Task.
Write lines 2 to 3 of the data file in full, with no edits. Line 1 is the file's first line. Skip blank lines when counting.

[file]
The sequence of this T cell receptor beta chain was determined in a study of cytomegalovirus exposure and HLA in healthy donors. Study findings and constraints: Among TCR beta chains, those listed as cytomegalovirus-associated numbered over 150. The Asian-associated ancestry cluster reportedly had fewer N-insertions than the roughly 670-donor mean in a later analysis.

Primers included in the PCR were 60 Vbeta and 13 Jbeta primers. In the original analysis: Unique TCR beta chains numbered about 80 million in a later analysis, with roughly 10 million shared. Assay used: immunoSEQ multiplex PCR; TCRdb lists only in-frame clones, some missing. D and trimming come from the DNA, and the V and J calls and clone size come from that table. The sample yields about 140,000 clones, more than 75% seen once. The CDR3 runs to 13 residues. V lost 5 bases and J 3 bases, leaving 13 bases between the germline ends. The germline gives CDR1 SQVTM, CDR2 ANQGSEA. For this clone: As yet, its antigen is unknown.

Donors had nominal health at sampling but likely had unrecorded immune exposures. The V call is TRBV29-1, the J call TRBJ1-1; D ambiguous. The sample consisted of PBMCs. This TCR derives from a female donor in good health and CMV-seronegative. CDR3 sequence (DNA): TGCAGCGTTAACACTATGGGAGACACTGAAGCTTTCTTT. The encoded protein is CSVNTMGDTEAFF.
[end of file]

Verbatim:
Primers included in the PCR were 60 Vbeta and 13 Jbeta primers. In the original analysis: Unique TCR beta chains numbered about 80 million in a later analysis, with roughly 10 million shared. Assay used: immunoSEQ multiplex PCR; TCRdb lists only in-frame clones, some missing. D and trimming come from the DNA, and the V and J calls and clone size come from that table. The sample yields about 140,000 clones, more than 75% seen once. The CDR3 runs to 13 residues. V lost 5 bases and J 3 bases, leaving 13 bases between the germline ends. The germline gives CDR1 SQVTM, CDR2 ANQGSEA. For this clone: As yet, its antigen is unknown.

Donors had nominal health at sampling but likely had unrecorded immune exposures. The V call is TRBV29-1, the J call TRBJ1-1; D ambiguous. The sample consisted of PBMCs. This TCR derives from a female donor in good health and CMV-seronegative. CDR3 sequence (DNA): TGCAGCGTTAACACTATGGGAGACACTGAAGCTTTCTTT. The encoded protein is CSVNTMGDTEAFF.